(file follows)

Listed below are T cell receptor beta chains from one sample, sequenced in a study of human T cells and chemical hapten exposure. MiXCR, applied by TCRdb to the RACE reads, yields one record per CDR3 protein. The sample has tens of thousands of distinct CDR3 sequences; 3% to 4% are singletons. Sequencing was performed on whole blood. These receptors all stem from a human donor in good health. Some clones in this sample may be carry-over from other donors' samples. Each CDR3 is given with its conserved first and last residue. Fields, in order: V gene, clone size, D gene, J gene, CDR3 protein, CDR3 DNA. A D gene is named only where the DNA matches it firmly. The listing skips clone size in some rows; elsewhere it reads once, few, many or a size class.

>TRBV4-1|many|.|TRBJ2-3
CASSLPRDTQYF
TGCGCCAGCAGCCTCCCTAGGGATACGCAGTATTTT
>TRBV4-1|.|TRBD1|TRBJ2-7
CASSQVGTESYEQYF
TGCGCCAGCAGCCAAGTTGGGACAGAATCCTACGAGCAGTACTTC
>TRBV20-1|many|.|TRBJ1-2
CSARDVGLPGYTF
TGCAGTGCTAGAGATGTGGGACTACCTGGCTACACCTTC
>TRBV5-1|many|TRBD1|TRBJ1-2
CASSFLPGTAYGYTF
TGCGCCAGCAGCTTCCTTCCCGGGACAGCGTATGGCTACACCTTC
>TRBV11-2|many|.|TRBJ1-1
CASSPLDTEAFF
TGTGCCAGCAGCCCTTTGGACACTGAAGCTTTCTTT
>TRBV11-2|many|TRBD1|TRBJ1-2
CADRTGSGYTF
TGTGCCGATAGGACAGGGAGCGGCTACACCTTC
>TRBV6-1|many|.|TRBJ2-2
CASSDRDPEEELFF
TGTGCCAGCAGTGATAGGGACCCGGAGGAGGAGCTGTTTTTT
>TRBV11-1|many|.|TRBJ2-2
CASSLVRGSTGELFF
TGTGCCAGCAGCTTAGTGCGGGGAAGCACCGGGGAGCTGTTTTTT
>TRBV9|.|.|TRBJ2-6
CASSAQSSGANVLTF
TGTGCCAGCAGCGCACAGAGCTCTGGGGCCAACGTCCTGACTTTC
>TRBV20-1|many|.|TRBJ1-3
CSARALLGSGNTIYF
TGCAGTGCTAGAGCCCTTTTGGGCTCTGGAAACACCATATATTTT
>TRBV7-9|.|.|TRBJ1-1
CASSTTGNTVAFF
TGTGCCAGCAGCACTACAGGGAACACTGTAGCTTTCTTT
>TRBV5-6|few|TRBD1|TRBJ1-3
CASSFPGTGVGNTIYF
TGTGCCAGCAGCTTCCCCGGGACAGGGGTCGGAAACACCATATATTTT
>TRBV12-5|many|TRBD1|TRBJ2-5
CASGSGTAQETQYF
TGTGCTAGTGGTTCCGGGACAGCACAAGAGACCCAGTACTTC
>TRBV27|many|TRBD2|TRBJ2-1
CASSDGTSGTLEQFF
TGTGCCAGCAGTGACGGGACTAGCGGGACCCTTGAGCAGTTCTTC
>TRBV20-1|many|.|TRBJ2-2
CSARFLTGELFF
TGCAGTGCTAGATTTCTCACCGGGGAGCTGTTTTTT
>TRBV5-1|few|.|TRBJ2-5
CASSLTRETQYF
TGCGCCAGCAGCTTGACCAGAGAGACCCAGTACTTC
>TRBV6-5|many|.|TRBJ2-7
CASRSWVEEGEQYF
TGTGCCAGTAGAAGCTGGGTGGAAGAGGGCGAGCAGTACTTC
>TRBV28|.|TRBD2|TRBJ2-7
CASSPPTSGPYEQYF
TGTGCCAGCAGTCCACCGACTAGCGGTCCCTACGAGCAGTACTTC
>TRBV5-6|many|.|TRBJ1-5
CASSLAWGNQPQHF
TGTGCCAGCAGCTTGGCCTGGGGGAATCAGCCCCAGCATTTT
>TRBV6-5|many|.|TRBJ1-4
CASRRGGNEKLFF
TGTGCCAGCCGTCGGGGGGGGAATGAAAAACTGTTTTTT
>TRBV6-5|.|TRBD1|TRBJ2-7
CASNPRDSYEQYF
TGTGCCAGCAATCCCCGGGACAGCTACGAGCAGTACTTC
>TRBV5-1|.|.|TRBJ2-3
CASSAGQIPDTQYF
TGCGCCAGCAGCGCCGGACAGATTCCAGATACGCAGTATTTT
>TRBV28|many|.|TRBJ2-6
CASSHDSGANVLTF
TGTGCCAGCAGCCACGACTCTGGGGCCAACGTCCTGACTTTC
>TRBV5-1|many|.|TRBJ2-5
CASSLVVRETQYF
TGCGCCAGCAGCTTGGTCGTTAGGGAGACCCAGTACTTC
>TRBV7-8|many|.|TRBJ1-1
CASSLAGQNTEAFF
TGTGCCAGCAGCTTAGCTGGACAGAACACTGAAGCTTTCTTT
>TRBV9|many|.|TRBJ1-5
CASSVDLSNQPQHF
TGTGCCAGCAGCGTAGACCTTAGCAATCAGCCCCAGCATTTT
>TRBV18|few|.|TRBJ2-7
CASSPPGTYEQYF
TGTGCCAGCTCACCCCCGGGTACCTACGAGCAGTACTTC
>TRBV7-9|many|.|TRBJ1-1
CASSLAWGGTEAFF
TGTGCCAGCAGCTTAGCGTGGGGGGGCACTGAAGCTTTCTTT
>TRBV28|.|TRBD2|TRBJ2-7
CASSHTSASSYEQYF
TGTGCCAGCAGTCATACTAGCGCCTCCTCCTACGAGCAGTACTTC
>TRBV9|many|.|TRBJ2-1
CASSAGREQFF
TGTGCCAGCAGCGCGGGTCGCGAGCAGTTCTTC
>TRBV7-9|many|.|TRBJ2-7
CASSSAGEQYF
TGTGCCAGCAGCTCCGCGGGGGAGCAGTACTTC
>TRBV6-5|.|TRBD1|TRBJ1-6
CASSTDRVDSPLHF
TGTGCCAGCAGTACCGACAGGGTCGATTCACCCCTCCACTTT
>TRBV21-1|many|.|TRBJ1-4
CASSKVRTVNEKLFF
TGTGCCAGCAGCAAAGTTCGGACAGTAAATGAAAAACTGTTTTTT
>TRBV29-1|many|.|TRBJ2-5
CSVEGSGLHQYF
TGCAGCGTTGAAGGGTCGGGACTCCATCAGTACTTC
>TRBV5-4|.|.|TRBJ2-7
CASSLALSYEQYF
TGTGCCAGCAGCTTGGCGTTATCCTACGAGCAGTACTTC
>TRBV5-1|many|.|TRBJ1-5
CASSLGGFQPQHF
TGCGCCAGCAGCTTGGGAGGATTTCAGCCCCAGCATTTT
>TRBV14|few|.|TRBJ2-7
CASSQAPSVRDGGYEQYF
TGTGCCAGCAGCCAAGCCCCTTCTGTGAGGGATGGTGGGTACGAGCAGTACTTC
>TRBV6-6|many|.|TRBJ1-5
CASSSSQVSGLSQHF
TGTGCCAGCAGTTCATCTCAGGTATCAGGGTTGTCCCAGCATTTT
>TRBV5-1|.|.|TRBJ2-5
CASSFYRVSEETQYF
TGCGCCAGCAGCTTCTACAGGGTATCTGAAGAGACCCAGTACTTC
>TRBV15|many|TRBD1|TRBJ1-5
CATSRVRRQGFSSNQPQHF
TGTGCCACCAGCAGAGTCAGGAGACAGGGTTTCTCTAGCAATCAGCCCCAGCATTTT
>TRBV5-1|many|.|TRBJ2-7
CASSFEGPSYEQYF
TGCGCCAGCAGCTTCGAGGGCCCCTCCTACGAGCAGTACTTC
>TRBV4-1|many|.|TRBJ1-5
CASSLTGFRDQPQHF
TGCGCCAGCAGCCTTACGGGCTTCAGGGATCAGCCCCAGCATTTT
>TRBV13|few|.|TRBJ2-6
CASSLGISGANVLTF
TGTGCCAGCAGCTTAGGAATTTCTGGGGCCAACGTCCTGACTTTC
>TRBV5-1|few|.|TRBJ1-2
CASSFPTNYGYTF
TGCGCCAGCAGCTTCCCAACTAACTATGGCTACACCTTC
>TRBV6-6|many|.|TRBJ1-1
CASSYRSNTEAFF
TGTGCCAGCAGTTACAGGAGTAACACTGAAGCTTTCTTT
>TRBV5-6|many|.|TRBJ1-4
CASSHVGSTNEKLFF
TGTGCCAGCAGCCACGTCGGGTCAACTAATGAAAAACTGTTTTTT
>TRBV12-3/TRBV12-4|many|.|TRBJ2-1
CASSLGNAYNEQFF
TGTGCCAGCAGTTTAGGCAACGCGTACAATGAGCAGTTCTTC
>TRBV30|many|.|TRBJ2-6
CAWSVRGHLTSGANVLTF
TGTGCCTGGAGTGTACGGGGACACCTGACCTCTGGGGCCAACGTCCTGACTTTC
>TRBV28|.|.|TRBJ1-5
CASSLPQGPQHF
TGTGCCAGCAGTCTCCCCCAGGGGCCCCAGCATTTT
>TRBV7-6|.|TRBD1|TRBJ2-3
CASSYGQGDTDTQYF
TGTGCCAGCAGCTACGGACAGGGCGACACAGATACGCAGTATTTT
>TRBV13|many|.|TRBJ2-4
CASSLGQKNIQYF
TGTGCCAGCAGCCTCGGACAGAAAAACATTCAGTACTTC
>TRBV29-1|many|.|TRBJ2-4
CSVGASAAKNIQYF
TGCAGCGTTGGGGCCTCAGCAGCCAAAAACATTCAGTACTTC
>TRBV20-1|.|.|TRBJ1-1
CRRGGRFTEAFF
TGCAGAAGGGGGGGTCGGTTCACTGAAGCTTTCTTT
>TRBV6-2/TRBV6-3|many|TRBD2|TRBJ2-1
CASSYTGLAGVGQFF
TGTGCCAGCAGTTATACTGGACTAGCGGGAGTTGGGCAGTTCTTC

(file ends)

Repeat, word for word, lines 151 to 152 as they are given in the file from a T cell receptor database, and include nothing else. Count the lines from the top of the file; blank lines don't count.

TGTGCCAGCAGCTACGGACAGGGCGACACAGATACGCAGTATTTT
>TRBV13|many|.|TRBJ2-4